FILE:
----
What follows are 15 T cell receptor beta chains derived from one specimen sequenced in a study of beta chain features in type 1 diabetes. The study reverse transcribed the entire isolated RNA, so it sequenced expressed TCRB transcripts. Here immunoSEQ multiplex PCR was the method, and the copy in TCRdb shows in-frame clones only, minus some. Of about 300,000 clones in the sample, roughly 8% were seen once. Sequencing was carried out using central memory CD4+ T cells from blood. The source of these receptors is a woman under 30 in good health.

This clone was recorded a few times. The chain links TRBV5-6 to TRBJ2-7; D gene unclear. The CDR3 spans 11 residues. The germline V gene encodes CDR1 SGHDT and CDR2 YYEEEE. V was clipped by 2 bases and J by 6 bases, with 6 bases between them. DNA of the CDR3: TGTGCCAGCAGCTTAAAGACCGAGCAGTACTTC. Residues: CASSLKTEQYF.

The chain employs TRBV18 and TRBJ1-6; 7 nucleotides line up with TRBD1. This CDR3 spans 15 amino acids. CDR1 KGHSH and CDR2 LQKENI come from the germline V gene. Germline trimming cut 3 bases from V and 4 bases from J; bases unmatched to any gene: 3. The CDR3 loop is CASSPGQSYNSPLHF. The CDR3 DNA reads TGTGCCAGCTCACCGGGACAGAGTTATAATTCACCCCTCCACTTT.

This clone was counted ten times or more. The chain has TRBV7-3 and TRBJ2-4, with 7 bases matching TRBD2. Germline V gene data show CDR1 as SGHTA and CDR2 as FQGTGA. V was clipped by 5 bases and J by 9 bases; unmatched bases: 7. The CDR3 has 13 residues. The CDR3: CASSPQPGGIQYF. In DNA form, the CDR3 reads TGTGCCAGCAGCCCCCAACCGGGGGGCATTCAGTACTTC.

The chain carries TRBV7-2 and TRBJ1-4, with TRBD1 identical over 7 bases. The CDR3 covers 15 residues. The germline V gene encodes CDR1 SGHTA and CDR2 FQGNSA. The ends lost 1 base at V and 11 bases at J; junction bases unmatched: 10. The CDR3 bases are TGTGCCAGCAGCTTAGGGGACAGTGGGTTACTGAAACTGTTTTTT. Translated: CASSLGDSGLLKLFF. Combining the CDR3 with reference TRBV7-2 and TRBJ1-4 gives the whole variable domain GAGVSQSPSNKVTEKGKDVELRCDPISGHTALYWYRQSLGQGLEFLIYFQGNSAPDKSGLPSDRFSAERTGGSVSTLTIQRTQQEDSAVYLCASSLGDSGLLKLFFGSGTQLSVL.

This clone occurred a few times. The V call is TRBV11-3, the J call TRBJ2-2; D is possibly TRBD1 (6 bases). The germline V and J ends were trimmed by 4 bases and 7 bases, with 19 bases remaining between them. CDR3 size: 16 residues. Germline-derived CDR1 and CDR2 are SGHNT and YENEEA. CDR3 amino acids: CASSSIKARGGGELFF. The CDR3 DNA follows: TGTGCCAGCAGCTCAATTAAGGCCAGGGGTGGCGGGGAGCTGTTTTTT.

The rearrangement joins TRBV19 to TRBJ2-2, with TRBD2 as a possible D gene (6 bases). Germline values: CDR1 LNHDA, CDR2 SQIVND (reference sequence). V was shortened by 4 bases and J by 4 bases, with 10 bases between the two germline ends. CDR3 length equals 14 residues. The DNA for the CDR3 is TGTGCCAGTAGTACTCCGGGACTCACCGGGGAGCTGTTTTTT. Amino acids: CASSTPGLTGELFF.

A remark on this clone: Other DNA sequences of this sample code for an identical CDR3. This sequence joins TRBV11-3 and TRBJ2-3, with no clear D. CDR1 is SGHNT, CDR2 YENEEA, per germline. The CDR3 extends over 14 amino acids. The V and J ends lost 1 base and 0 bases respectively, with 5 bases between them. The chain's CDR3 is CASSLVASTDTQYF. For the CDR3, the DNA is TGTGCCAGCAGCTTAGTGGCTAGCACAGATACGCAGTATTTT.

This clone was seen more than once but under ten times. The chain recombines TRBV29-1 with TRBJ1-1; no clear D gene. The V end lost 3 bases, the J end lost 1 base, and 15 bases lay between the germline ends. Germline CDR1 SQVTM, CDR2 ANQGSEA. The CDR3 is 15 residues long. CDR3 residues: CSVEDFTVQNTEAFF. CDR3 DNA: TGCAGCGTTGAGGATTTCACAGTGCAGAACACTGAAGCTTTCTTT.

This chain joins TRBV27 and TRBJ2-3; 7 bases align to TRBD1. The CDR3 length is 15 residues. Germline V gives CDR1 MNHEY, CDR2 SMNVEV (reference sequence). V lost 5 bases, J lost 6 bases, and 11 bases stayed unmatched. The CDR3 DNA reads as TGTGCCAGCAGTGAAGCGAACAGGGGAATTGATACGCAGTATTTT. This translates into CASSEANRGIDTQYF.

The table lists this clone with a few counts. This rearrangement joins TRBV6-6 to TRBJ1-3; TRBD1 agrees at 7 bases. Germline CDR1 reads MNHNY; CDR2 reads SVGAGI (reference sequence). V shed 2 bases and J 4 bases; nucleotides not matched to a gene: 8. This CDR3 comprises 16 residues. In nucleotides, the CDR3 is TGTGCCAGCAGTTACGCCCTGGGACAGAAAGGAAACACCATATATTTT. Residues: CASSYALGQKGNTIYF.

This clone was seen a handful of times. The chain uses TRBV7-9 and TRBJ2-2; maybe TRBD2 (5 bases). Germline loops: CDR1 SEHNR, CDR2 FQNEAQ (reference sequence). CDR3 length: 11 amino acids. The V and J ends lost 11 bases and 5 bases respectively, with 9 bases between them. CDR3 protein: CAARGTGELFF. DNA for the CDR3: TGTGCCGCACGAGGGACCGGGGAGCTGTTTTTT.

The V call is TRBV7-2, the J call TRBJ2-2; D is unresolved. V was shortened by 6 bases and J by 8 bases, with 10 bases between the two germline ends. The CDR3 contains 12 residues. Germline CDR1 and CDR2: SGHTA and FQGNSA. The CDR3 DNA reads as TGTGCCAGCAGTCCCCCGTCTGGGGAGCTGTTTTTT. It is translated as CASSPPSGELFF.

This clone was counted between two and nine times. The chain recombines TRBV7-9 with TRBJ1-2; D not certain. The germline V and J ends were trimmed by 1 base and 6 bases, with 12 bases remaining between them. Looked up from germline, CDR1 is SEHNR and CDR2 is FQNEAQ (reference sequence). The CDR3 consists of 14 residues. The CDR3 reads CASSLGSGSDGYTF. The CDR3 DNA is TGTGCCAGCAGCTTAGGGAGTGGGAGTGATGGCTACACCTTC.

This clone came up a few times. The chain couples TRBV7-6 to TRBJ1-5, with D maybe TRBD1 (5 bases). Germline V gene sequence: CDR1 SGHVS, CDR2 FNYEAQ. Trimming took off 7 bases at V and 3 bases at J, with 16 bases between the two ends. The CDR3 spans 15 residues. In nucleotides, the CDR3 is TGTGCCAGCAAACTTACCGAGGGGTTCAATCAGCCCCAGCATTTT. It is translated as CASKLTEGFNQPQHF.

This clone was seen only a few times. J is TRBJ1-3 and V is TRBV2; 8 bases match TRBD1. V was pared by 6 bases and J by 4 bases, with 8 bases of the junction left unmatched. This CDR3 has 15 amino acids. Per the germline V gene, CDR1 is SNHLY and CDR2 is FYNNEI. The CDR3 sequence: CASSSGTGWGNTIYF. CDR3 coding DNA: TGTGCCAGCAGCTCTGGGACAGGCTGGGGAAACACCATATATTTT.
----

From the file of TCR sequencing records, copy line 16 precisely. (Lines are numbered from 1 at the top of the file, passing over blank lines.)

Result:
This clone was seen only a few times. J is TRBJ1-3 and V is TRBV2; 8 bases match TRBD1. V was pared by 6 bases and J by 4 bases, with 8 bases of the junction left unmatched. This CDR3 has 15 amino acids. Per the germline V gene, CDR1 is SNHLY and CDR2 is FYNNEI. The CDR3 sequence: CASSSGTGWGNTIYF. CDR3 coding DNA: TGTGCCAGCAGCTCTGGGACAGGCTGGGGAAACACCATATATTTT.